Quantitative Easing (QE): blowing bubbles

QE is a emergency lever used by central bankers to devalue money when the interest rate lever has come to the end of its range.  Global interest rates have been near-zero since the crash.  The central bankers create money to buy bonds from financial institutions. Creating money without creating a corresponding amount of stuff inevitably devalues it, which is the point of the exercise. However, QE has operated at a scale far beyond that originally intended.

The problem with QE is that it is used to buy assets: government securities, commercial paper, and in the US in particular the toxic securitised debt that had triggered the first crisis. This has the result of pushing up asset prices.  Suppose a bank holds $1bn of toxic debt, which it sells to the Fed. The result is that it has $1bn of cash instead of the toxic debt. That needs to go somewhere; held as cash, it will decline in value. So it spends it on other assets. Up to a point, this is a good thing. For related reasons, banks have been under great pressure to “strengthen their balance sheets”, since many had to be rescued during the crash.  New international rules on capital adequacy have come into force and QE has helped them meet the requirements, most clearly in the USA. German refusal to let the ECB do much in the way of QE, allied to the Eurozone’s structure, means that some Eurozone banks have found it harder to pass the new stress tests.    But beyond a point, it is a bad thing: it pushes up the price of assets, creating asset bubbles. There are lots of these around the world, fuelled mainly by dollar QE.  London property is one.  If the bubbles are relatively local, they can burst without bringing the system down.  The market for luxury property in Istanbul – definitely a QE bubble –  has been hit by regional unrest. But the collective effect of asset bubbles bursting is that investors lose money and the effect of the QE evaporates.  A significant factor here is the way insiders offload inflated assets just before the bubble bursts, thus passing off the losses to schmucks, or retail investors as they are more politely known.

The underlying problem is much more serious and none of the actions of the authorities since 2008 have done anything to address it.  It is structural,  based on continued weakness of real productive industries outside the newly-industrialising countries.  Growing income inequality creates a large class of people able to afford only the most basic goods and another, much smaller class of super-rich people with nowhere to put their money. Together, these two groups’ spending isn’t enough to support a prosperous middle-income, working class.  Making money by making useful stuff has been eclipsed by making money from inflating assets. Austerity policies have exacerbated and prolonged the structural problems.

I continue to believe that QE was, perhaps is, a necessary evil, but not a sufficient response to the structural failings of the global economy.  On its own, all it has done is  disguise the intrinsic deflationary phase; that needed addressing by significant state intervention on capital infrastructure projects.

The end of QE without solving the underlying deflationary nature of the economy threatens to bring deflation out into the open. That’s what I’m worried about for next year, although I believe that it’s more likely that central bankers will resume QE to prevent that particular disaster. I really don’t think they have a choice; it’s governments who need to act.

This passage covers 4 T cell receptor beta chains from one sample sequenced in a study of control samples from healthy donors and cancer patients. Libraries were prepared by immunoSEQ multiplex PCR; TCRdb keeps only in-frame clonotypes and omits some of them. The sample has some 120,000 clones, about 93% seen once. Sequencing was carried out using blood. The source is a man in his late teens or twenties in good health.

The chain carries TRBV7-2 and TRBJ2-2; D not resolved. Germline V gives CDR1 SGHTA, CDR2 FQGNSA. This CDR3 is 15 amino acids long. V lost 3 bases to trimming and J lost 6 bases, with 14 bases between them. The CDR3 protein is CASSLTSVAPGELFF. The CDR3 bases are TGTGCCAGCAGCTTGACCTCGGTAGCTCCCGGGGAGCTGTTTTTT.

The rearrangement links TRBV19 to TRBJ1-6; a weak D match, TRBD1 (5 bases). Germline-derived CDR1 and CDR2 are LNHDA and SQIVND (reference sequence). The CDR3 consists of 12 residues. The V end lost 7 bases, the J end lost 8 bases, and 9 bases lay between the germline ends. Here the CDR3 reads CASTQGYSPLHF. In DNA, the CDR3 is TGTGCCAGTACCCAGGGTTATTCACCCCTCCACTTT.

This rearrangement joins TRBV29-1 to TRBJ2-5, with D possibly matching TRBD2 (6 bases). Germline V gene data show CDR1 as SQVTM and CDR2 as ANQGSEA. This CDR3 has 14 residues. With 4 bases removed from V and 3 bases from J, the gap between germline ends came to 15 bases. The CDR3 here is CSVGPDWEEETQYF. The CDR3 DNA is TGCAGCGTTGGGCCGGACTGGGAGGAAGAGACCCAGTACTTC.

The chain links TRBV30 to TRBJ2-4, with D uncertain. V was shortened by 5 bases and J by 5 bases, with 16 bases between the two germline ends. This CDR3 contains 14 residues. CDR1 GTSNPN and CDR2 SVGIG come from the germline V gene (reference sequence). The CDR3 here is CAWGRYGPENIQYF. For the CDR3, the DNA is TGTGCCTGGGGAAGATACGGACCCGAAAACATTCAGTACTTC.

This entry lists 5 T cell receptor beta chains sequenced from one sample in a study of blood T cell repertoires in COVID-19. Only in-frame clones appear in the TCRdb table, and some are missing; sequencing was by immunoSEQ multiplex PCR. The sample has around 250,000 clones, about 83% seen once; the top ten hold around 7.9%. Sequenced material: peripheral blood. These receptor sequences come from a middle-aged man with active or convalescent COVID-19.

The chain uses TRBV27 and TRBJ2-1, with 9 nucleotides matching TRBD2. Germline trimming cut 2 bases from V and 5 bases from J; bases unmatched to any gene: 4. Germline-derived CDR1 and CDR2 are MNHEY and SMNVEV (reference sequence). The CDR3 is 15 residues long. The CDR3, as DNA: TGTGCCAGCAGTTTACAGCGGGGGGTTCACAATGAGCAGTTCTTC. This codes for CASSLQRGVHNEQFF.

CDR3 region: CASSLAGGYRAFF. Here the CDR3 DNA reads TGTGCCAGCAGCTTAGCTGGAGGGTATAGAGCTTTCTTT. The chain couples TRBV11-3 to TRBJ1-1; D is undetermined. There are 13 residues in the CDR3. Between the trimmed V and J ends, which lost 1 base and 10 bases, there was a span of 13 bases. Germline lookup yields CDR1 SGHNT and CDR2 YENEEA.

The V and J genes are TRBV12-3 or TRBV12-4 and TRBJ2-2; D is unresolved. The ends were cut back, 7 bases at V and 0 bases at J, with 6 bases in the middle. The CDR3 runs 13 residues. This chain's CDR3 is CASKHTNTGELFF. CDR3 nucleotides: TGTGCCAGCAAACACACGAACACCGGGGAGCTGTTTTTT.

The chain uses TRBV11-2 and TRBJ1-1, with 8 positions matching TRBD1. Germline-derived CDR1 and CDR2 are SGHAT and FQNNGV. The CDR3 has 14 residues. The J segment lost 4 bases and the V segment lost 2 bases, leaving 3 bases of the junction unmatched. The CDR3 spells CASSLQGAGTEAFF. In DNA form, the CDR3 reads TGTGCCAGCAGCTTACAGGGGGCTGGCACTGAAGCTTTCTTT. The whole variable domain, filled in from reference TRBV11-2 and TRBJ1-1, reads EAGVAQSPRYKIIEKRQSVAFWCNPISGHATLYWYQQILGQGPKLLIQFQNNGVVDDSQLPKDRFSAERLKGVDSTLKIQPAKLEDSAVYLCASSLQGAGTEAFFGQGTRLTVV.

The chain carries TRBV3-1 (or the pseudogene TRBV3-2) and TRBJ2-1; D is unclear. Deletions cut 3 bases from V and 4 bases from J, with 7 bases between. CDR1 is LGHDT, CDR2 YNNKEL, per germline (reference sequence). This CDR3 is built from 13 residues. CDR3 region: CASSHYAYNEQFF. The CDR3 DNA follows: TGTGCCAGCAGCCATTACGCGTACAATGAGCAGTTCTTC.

Repairing the NHS after HASCA2012

The health and social care Act of 2012 is, according to certain Tory cabinet insiders, the biggest mistake the Tories made in government.  It was a direct contradiction of their manifesto pledge not to impose any top-down reorganisations of the NHS, and it wasn’t mentioned in the Coalition agreement. LibDem endorsement of it was a far greater betrayal of principle than Nick Clegg’s about-turn on tuition fees.

HASCA2012 continued Nu-Labour’s reform agenda, which bought into the unsubstantiated neo-liberal claim that cost savings could be made by outsourcing healthcare provision to private-sector suppliers. Another facet of the reform agenda was the use of PFI agreements to build new hospitals. These off-balance-sheet instruments made the public sector finance numbers look prettier in the beginning but were badly written, badly negotiated and have left today’s and tomorrow’s NHS facing payments they can’t avoid for services and hospitals they no longer need. Nu-Labour is as guilty as the Tories on this;  I will allow that they were more gullible schmucks than conniving predators, but the result is the same.

Anyway, back to the current (and future) problem.  Billions of pounds of NHS expenditure is going through outsourcing, PFI and other contracts to  private-sector suppliers, when in many cases the services can be provided more flexibly and often more cheaply by directly-employed NHS professionals working to a patients-before-profits, care-before-costs agenda.  The government, and in particular a future government of honour and integrity (we can dream) will be stuck with honouring deals done by the present bunch of thieves.  There are international laws and standards about not breaking deals your predecessors in government have done. Surprisingly some of these are human rights laws (Governments can’t deprive citizens of their property without compensation).

So what is to be done? What can a future good-Labour, Green or  NHAParty government do to unpick these deals and rebuild a fair NHS?  While the deals themselves can’t be undone, the context in which they continue can be changed.  It could make the legal, economic and tax environment too uncomfortable for the private sector contractors to continue, and it could provide a mechanism by which they could choose to give up or change the terms of their agreements.  However, such a change would have to be done without discrimination. A law directed specifically at NHS contractors would be open to challenge.